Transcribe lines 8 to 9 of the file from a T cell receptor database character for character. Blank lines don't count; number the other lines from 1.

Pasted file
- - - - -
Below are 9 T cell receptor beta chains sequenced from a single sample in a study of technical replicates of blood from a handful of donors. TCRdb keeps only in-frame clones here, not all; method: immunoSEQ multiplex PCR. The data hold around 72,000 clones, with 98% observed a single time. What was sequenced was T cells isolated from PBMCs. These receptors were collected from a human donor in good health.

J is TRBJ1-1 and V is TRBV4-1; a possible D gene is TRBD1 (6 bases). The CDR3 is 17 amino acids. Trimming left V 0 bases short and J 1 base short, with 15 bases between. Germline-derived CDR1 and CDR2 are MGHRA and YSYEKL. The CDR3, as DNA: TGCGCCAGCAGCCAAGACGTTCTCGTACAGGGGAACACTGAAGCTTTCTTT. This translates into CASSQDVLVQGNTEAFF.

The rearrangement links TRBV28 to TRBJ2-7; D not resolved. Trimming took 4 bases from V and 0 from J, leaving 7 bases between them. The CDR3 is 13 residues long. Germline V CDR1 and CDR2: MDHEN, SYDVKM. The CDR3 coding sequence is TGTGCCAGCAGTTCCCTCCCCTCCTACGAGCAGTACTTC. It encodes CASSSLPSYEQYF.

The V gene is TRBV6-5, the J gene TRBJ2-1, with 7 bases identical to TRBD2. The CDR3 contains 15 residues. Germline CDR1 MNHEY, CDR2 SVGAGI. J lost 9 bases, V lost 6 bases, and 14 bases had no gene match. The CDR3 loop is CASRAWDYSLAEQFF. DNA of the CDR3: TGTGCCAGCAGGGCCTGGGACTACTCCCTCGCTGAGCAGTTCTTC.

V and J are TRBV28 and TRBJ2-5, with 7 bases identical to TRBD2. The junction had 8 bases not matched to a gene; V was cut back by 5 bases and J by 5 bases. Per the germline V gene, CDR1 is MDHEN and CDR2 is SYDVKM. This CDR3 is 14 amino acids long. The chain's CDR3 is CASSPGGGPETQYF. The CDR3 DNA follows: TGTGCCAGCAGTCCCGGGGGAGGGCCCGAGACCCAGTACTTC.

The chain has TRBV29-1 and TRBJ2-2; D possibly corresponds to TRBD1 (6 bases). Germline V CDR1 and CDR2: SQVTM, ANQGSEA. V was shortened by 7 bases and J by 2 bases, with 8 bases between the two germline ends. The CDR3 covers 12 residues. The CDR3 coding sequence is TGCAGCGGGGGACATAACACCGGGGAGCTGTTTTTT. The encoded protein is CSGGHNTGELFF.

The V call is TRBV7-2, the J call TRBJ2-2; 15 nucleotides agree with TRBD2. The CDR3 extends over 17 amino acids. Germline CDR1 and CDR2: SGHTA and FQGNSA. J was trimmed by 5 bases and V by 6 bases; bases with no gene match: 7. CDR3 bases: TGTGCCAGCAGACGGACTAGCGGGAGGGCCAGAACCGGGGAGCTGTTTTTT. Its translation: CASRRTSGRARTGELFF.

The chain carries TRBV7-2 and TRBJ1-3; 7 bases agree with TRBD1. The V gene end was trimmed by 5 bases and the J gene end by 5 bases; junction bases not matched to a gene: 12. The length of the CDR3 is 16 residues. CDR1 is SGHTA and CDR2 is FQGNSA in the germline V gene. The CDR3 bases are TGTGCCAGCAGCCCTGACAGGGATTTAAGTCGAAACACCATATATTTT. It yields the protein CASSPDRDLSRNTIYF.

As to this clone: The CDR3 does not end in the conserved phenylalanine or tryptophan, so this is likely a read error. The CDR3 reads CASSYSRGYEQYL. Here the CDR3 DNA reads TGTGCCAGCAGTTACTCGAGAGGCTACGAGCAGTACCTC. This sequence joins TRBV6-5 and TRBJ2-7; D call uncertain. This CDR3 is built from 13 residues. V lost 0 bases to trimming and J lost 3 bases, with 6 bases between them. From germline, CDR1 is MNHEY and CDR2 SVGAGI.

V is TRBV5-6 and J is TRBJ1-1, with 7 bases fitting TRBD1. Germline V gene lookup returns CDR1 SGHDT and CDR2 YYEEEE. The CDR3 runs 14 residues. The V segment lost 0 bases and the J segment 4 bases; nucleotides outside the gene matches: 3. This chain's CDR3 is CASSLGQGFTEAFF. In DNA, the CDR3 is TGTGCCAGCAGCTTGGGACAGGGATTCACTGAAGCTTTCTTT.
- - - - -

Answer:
The chain carries TRBV7-2 and TRBJ1-3; 7 bases agree with TRBD1. The V gene end was trimmed by 5 bases and the J gene end by 5 bases; junction bases not matched to a gene: 12. The length of the CDR3 is 16 residues. CDR1 is SGHTA and CDR2 is FQGNSA in the germline V gene. The CDR3 bases are TGTGCCAGCAGCCCTGACAGGGATTTAAGTCGAAACACCATATATTTT. It yields the protein CASSPDRDLSRNTIYF.

As to this clone: The CDR3 does not end in the conserved phenylalanine or tryptophan, so this is likely a read error. The CDR3 reads CASSYSRGYEQYL. Here the CDR3 DNA reads TGTGCCAGCAGTTACTCGAGAGGCTACGAGCAGTACCTC. This sequence joins TRBV6-5 and TRBJ2-7; D call uncertain. This CDR3 is built from 13 residues. V lost 0 bases to trimming and J lost 3 bases, with 6 bases between them. From germline, CDR1 is MNHEY and CDR2 SVGAGI.